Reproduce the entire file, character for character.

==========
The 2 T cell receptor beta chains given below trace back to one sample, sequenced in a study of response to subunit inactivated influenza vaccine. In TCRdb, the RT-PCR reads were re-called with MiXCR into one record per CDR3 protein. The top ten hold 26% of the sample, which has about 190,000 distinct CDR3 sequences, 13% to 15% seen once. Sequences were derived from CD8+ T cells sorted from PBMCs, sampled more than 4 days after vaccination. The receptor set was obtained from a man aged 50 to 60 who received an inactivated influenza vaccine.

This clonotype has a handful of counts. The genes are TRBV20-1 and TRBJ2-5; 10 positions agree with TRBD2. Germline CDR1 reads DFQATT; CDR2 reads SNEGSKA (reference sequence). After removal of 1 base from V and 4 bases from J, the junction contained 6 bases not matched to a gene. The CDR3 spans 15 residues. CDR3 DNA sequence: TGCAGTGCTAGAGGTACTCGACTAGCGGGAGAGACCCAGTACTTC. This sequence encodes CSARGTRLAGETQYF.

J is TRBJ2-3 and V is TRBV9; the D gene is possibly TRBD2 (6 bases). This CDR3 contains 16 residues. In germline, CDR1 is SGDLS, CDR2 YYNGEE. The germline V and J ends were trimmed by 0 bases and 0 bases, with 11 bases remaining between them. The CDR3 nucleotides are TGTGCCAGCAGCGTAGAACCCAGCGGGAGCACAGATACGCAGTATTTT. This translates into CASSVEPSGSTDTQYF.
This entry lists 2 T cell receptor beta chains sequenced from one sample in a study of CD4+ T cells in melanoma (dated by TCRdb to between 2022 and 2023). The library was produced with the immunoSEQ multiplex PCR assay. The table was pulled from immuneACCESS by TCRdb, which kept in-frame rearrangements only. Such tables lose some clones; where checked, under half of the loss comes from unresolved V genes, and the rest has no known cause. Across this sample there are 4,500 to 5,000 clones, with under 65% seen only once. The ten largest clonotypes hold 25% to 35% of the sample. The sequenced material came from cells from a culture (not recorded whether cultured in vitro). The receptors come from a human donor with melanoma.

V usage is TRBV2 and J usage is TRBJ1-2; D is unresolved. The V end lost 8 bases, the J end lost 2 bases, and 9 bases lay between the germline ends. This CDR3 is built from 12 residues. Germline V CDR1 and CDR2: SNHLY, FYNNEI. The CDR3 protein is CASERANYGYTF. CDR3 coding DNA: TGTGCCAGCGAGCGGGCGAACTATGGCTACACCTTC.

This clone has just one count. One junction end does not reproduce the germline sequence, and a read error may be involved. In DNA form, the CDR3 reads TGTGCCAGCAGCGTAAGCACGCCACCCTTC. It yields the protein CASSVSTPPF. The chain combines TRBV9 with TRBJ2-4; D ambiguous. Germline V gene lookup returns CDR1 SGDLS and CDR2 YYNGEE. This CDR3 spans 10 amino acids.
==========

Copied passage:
The 2 T cell receptor beta chains given below trace back to one sample, sequenced in a study of response to subunit inactivated influenza vaccine. In TCRdb, the RT-PCR reads were re-called with MiXCR into one record per CDR3 protein. The top ten hold 26% of the sample, which has about 190,000 distinct CDR3 sequences, 13% to 15% seen once. Sequences were derived from CD8+ T cells sorted from PBMCs, sampled more than 4 days after vaccination. The receptor set was obtained from a man aged 50 to 60 who received an inactivated influenza vaccine.

This clonotype has a handful of counts. The genes are TRBV20-1 and TRBJ2-5; 10 positions agree with TRBD2. Germline CDR1 reads DFQATT; CDR2 reads SNEGSKA (reference sequence). After removal of 1 base from V and 4 bases from J, the junction contained 6 bases not matched to a gene. The CDR3 spans 15 residues. CDR3 DNA sequence: TGCAGTGCTAGAGGTACTCGACTAGCGGGAGAGACCCAGTACTTC. This sequence encodes CSARGTRLAGETQYF.

J is TRBJ2-3 and V is TRBV9; the D gene is possibly TRBD2 (6 bases). This CDR3 contains 16 residues. In germline, CDR1 is SGDLS, CDR2 YYNGEE. The germline V and J ends were trimmed by 0 bases and 0 bases, with 11 bases remaining between them. The CDR3 nucleotides are TGTGCCAGCAGCGTAGAACCCAGCGGGAGCACAGATACGCAGTATTTT. This translates into CASSVEPSGSTDTQYF.
This entry lists 2 T cell receptor beta chains sequenced from one sample in a study of CD4+ T cells in melanoma (dated by TCRdb to between 2022 and 2023). The library was produced with the immunoSEQ multiplex PCR assay. The table was pulled from immuneACCESS by TCRdb, which kept in-frame rearrangements only. Such tables lose some clones; where checked, under half of the loss comes from unresolved V genes, and the rest has no known cause. Across this sample there are 4,500 to 5,000 clones, with under 65% seen only once. The ten largest clonotypes hold 25% to 35% of the sample. The sequenced material came from cells from a culture (not recorded whether cultured in vitro). The receptors come from a human donor with melanoma.

V usage is TRBV2 and J usage is TRBJ1-2; D is unresolved. The V end lost 8 bases, the J end lost 2 bases, and 9 bases lay between the germline ends. This CDR3 is built from 12 residues. Germline V CDR1 and CDR2: SNHLY, FYNNEI. The CDR3 protein is CASERANYGYTF. CDR3 coding DNA: TGTGCCAGCGAGCGGGCGAACTATGGCTACACCTTC.

This clone has just one count. One junction end does not reproduce the germline sequence, and a read error may be involved. In DNA form, the CDR3 reads TGTGCCAGCAGCGTAAGCACGCCACCCTTC. It yields the protein CASSVSTPPF. The chain combines TRBV9 with TRBJ2-4; D ambiguous. Germline V gene lookup returns CDR1 SGDLS and CDR2 YYNGEE. This CDR3 spans 10 amino acids.